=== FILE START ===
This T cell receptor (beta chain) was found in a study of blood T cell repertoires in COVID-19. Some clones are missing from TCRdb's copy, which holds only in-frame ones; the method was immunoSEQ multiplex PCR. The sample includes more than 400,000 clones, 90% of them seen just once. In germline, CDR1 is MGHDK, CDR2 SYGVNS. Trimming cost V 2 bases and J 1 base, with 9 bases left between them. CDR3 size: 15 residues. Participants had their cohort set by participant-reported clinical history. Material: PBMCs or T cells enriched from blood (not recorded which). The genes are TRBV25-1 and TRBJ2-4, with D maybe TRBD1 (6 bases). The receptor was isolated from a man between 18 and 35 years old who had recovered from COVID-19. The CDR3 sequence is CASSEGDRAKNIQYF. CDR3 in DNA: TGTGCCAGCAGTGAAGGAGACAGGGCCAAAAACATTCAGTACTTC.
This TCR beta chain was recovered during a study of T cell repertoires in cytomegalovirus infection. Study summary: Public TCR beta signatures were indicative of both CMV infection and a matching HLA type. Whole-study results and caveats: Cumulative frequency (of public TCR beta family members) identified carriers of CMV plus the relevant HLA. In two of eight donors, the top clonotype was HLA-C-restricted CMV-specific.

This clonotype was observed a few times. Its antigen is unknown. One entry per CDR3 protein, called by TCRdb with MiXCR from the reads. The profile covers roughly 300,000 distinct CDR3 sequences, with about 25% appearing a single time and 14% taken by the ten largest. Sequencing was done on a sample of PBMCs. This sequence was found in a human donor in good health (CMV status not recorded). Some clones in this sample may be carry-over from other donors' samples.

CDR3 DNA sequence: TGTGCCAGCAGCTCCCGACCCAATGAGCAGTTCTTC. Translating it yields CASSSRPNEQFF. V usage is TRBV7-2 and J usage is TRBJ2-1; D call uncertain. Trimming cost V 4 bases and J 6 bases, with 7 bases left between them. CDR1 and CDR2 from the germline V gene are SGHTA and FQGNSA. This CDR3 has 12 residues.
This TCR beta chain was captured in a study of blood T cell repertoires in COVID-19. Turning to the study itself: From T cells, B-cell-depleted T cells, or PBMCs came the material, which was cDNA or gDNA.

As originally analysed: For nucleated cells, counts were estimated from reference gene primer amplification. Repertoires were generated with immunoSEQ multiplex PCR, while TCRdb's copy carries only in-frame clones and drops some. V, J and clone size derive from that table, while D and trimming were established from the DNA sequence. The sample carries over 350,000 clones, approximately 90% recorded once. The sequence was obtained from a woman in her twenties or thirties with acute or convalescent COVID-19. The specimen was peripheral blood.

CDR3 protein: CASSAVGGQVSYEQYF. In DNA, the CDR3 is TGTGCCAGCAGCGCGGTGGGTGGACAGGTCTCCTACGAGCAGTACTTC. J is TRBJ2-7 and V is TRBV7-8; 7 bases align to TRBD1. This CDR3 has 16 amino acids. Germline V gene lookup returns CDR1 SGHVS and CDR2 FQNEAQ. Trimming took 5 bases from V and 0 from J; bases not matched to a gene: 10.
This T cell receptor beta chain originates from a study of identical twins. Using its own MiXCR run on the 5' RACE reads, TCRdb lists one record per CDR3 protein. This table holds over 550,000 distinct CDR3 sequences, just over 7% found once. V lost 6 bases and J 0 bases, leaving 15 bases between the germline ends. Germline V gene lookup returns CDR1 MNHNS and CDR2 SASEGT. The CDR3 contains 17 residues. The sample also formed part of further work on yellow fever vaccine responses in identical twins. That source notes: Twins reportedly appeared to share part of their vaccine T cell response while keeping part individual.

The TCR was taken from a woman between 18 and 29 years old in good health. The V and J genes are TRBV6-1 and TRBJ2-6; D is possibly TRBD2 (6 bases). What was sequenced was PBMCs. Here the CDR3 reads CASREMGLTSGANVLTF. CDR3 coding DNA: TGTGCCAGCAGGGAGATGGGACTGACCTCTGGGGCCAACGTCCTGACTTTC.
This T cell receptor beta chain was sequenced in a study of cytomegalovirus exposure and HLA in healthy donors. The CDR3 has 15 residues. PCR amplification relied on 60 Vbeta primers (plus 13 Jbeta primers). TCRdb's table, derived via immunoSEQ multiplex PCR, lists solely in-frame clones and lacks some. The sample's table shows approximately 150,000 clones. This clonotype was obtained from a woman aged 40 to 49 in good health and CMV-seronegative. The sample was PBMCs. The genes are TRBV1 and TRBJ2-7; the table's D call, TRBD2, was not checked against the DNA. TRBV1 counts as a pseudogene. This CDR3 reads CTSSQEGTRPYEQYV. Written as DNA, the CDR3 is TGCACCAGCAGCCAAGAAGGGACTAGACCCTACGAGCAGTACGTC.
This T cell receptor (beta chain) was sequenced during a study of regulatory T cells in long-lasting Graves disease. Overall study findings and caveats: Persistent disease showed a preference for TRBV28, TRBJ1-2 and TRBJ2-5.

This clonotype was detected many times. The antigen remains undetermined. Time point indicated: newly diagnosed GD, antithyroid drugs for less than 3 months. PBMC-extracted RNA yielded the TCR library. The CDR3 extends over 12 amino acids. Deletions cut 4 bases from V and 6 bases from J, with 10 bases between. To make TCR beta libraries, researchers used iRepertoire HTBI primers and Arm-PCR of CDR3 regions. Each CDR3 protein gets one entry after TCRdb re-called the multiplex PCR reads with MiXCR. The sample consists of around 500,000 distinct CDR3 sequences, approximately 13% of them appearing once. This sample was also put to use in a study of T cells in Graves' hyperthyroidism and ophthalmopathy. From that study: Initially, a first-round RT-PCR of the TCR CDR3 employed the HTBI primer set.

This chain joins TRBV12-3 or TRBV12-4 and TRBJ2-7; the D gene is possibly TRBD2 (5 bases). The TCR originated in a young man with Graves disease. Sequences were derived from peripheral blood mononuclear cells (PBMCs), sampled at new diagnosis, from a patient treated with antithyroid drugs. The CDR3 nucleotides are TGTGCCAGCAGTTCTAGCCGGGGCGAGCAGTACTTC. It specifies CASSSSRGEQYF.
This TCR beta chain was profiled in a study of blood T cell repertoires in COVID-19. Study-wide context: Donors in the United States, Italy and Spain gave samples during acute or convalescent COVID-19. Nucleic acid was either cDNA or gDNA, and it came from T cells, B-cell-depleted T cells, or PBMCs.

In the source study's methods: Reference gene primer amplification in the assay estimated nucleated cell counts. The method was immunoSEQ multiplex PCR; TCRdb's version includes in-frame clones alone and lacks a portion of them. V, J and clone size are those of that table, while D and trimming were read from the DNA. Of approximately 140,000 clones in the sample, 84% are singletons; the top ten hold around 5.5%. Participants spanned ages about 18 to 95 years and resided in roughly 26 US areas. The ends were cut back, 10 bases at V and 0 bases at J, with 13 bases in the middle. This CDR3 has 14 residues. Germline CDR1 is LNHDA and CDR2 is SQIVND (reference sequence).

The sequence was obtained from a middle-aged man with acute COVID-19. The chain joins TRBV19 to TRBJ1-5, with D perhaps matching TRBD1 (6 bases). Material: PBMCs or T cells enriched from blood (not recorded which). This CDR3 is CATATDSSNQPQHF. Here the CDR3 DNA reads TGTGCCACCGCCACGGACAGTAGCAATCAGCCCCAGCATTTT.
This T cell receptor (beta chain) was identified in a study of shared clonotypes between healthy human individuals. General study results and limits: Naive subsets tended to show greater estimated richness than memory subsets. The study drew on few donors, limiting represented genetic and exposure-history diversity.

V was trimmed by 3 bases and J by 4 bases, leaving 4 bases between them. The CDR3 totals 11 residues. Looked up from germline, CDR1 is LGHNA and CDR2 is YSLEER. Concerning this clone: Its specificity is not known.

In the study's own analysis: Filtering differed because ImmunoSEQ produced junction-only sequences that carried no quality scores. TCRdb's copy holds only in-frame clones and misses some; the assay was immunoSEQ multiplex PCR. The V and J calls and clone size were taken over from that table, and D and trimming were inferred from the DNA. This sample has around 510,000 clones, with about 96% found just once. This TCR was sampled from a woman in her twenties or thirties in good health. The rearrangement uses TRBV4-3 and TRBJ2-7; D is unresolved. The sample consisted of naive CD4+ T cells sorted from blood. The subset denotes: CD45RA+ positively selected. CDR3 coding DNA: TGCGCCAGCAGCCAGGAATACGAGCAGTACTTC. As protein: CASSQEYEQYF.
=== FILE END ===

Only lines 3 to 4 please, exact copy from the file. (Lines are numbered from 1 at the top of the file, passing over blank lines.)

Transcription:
This clonotype was observed a few times. Its antigen is unknown. One entry per CDR3 protein, called by TCRdb with MiXCR from the reads. The profile covers roughly 300,000 distinct CDR3 sequences, with about 25% appearing a single time and 14% taken by the ten largest. Sequencing was done on a sample of PBMCs. This sequence was found in a human donor in good health (CMV status not recorded). Some clones in this sample may be carry-over from other donors' samples.

CDR3 DNA sequence: TGTGCCAGCAGCTCCCGACCCAATGAGCAGTTCTTC. Translating it yields CASSSRPNEQFF. V usage is TRBV7-2 and J usage is TRBJ2-1; D call uncertain. Trimming cost V 4 bases and J 6 bases, with 7 bases left between them. CDR1 and CDR2 from the germline V gene are SGHTA and FQGNSA. This CDR3 has 12 residues.